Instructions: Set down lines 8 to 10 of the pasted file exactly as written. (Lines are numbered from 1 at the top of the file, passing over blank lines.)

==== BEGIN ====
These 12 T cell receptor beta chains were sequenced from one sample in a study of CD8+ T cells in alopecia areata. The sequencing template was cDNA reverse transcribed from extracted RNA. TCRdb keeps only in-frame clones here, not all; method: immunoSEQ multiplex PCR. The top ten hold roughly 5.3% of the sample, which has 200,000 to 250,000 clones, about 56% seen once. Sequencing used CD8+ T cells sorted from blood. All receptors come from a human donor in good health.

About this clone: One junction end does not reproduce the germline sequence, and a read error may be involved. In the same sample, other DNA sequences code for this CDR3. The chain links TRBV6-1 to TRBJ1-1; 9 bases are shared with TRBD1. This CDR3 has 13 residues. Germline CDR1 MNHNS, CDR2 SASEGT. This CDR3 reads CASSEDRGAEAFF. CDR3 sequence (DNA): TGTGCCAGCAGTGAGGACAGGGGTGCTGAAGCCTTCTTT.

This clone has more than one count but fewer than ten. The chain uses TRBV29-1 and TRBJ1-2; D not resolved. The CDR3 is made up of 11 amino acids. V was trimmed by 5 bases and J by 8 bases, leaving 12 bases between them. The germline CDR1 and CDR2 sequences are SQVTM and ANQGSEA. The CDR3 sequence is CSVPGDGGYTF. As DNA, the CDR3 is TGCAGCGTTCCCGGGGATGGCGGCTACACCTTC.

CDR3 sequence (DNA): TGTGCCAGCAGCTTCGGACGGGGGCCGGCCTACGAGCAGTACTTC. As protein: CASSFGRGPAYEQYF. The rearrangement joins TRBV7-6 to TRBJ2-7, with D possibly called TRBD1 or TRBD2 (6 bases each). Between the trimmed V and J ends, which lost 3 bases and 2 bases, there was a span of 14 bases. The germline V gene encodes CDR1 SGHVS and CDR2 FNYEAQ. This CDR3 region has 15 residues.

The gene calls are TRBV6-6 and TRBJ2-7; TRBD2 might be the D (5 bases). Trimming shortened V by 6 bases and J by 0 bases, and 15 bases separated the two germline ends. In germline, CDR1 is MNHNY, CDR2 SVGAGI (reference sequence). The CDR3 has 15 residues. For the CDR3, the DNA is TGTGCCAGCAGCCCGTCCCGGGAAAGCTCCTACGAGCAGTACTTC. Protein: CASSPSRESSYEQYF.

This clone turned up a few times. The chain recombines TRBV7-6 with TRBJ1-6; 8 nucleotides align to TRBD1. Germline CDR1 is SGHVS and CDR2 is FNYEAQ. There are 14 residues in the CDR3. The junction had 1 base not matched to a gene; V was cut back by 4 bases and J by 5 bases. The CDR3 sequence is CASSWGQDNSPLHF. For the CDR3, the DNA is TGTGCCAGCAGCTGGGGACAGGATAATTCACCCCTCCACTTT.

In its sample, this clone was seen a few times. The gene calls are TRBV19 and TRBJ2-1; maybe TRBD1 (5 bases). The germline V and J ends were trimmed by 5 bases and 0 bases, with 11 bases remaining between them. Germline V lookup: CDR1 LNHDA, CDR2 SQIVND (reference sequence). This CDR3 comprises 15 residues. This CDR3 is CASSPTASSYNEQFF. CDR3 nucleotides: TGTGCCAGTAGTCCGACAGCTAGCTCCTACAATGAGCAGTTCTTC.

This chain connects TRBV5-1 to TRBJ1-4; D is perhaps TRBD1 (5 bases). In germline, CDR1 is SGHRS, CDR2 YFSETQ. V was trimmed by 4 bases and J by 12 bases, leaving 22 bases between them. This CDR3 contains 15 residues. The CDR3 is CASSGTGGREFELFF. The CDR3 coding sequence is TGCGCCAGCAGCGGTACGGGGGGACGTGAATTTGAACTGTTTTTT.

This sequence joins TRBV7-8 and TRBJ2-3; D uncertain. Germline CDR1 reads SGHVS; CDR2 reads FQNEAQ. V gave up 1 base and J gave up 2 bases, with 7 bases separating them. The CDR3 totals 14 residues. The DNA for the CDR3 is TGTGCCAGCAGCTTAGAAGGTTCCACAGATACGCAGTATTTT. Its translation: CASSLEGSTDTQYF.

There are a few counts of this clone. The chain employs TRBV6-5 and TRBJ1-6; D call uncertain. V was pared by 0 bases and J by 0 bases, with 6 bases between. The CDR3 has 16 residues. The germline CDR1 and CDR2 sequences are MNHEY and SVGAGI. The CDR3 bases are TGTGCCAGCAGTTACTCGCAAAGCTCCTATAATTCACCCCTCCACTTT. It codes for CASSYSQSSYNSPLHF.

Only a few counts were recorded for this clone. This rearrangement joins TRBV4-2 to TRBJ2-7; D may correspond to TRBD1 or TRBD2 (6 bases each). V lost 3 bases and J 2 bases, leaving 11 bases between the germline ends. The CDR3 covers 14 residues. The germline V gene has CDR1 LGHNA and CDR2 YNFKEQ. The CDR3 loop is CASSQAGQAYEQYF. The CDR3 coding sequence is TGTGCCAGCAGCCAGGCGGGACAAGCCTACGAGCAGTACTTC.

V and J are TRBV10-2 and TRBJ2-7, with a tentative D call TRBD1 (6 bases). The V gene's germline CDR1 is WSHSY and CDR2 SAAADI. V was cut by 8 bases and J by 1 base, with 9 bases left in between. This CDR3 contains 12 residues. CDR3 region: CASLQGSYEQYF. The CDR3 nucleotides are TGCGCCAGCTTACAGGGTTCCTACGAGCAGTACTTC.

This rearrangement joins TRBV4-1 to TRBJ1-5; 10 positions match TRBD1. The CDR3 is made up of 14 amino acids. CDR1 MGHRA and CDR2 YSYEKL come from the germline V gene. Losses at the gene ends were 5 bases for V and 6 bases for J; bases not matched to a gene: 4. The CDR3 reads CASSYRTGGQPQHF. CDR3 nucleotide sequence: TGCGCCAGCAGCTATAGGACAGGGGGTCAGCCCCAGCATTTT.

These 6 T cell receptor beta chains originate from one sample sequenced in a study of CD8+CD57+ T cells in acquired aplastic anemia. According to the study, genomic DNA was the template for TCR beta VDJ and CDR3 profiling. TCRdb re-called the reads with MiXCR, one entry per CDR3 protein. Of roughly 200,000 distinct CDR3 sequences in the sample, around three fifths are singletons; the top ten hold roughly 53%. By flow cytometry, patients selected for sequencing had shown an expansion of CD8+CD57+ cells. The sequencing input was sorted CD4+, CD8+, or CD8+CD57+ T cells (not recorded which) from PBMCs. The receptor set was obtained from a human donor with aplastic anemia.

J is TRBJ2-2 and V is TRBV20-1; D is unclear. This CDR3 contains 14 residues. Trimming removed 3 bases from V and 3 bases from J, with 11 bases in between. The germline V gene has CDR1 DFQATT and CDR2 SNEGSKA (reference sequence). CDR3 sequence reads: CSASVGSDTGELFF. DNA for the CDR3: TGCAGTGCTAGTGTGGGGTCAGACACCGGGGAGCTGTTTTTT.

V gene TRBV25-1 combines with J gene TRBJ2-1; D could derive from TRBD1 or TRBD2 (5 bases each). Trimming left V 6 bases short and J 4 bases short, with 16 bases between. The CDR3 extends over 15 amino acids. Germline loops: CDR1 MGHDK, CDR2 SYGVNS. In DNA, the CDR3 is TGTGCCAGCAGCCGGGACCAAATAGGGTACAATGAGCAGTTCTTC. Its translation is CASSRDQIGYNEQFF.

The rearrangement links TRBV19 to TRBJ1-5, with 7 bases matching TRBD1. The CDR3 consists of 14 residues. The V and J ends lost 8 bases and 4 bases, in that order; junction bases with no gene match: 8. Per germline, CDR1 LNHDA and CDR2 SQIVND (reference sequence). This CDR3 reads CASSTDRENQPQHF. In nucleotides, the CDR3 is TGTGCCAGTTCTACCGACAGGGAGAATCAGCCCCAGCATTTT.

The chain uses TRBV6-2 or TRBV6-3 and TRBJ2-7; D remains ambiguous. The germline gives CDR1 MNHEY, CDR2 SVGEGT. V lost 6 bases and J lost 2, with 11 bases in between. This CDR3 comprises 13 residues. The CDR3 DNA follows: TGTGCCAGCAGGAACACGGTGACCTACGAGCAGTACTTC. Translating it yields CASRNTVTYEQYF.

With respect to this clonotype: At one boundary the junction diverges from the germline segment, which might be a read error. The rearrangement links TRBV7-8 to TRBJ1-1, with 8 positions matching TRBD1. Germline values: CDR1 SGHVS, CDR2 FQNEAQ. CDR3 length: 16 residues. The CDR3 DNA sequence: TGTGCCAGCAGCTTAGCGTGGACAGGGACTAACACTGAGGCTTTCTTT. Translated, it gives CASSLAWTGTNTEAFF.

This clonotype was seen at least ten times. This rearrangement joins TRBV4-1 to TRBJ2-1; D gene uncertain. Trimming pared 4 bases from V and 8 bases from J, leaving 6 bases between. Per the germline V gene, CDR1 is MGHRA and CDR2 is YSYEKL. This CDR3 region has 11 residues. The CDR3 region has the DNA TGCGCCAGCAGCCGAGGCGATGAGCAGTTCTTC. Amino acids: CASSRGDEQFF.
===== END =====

This chain connects TRBV5-1 to TRBJ1-4; D is perhaps TRBD1 (5 bases). In germline, CDR1 is SGHRS, CDR2 YFSETQ. V was trimmed by 4 bases and J by 12 bases, leaving 22 bases between them. This CDR3 contains 15 residues. The CDR3 is CASSGTGGREFELFF. The CDR3 coding sequence is TGCGCCAGCAGCGGTACGGGGGGACGTGAATTTGAACTGTTTTTT.

This sequence joins TRBV7-8 and TRBJ2-3; D uncertain. Germline CDR1 reads SGHVS; CDR2 reads FQNEAQ. V gave up 1 base and J gave up 2 bases, with 7 bases separating them. The CDR3 totals 14 residues. The DNA for the CDR3 is TGTGCCAGCAGCTTAGAAGGTTCCACAGATACGCAGTATTTT. Its translation: CASSLEGSTDTQYF.

There are a few counts of this clone. The chain employs TRBV6-5 and TRBJ1-6; D call uncertain. V was pared by 0 bases and J by 0 bases, with 6 bases between. The CDR3 has 16 residues. The germline CDR1 and CDR2 sequences are MNHEY and SVGAGI. The CDR3 bases are TGTGCCAGCAGTTACTCGCAAAGCTCCTATAATTCACCCCTCCACTTT. It codes for CASSYSQSSYNSPLHF.